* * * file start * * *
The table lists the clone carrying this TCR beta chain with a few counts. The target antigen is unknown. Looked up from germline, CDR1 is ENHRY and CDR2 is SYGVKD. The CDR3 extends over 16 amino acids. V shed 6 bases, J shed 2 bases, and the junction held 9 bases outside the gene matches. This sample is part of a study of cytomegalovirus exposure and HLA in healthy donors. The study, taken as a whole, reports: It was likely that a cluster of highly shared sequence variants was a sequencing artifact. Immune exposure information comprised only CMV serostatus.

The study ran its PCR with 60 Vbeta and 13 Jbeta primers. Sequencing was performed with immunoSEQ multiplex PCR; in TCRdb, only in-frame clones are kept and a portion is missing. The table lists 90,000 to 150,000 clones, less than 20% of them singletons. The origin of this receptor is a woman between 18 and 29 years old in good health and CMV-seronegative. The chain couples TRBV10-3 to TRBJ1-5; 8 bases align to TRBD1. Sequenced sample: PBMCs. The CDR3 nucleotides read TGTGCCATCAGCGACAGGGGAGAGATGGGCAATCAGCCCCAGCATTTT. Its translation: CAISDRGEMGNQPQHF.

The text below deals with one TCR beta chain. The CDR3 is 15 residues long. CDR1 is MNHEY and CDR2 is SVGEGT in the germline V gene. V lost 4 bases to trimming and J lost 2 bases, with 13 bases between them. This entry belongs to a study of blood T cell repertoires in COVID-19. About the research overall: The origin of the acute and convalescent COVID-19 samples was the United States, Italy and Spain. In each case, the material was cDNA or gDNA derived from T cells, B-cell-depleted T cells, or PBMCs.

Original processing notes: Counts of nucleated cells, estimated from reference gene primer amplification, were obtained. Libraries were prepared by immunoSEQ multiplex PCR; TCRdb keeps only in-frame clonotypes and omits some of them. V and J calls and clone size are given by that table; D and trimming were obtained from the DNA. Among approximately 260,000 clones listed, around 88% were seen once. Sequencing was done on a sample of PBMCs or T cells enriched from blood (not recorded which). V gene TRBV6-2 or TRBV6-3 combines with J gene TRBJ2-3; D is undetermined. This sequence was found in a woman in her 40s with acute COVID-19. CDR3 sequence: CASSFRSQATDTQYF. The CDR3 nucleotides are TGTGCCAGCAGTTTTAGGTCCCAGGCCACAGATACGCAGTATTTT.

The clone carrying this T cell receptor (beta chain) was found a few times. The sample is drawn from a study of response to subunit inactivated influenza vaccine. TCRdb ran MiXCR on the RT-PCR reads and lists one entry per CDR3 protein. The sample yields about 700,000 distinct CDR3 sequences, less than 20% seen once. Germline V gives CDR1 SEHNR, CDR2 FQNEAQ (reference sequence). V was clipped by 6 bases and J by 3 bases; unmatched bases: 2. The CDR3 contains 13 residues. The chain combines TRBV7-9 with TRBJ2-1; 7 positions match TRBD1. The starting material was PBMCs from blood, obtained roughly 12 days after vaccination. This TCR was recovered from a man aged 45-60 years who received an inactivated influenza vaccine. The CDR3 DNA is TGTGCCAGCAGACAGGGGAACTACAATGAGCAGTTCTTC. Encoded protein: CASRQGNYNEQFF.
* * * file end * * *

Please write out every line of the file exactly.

The table lists the clone carrying this TCR beta chain with a few counts. The target antigen is unknown. Looked up from germline, CDR1 is ENHRY and CDR2 is SYGVKD. The CDR3 extends over 16 amino acids. V shed 6 bases, J shed 2 bases, and the junction held 9 bases outside the gene matches. This sample is part of a study of cytomegalovirus exposure and HLA in healthy donors. The study, taken as a whole, reports: It was likely that a cluster of highly shared sequence variants was a sequencing artifact. Immune exposure information comprised only CMV serostatus.

The study ran its PCR with 60 Vbeta and 13 Jbeta primers. Sequencing was performed with immunoSEQ multiplex PCR; in TCRdb, only in-frame clones are kept and a portion is missing. The table lists 90,000 to 150,000 clones, less than 20% of them singletons. The origin of this receptor is a woman between 18 and 29 years old in good health and CMV-seronegative. The chain couples TRBV10-3 to TRBJ1-5; 8 bases align to TRBD1. Sequenced sample: PBMCs. The CDR3 nucleotides read TGTGCCATCAGCGACAGGGGAGAGATGGGCAATCAGCCCCAGCATTTT. Its translation: CAISDRGEMGNQPQHF.

The text below deals with one TCR beta chain. The CDR3 is 15 residues long. CDR1 is MNHEY and CDR2 is SVGEGT in the germline V gene. V lost 4 bases to trimming and J lost 2 bases, with 13 bases between them. This entry belongs to a study of blood T cell repertoires in COVID-19. About the research overall: The origin of the acute and convalescent COVID-19 samples was the United States, Italy and Spain. In each case, the material was cDNA or gDNA derived from T cells, B-cell-depleted T cells, or PBMCs.

Original processing notes: Counts of nucleated cells, estimated from reference gene primer amplification, were obtained. Libraries were prepared by immunoSEQ multiplex PCR; TCRdb keeps only in-frame clonotypes and omits some of them. V and J calls and clone size are given by that table; D and trimming were obtained from the DNA. Among approximately 260,000 clones listed, around 88% were seen once. Sequencing was done on a sample of PBMCs or T cells enriched from blood (not recorded which). V gene TRBV6-2 or TRBV6-3 combines with J gene TRBJ2-3; D is undetermined. This sequence was found in a woman in her 40s with acute COVID-19. CDR3 sequence: CASSFRSQATDTQYF. The CDR3 nucleotides are TGTGCCAGCAGTTTTAGGTCCCAGGCCACAGATACGCAGTATTTT.

The clone carrying this T cell receptor (beta chain) was found a few times. The sample is drawn from a study of response to subunit inactivated influenza vaccine. TCRdb ran MiXCR on the RT-PCR reads and lists one entry per CDR3 protein. The sample yields about 700,000 distinct CDR3 sequences, less than 20% seen once. Germline V gives CDR1 SEHNR, CDR2 FQNEAQ (reference sequence). V was clipped by 6 bases and J by 3 bases; unmatched bases: 2. The CDR3 contains 13 residues. The chain combines TRBV7-9 with TRBJ2-1; 7 positions match TRBD1. The starting material was PBMCs from blood, obtained roughly 12 days after vaccination. This TCR was recovered from a man aged 45-60 years who received an inactivated influenza vaccine. The CDR3 DNA is TGTGCCAGCAGACAGGGGAACTACAATGAGCAGTTCTTC. Encoded protein: CASRQGNYNEQFF.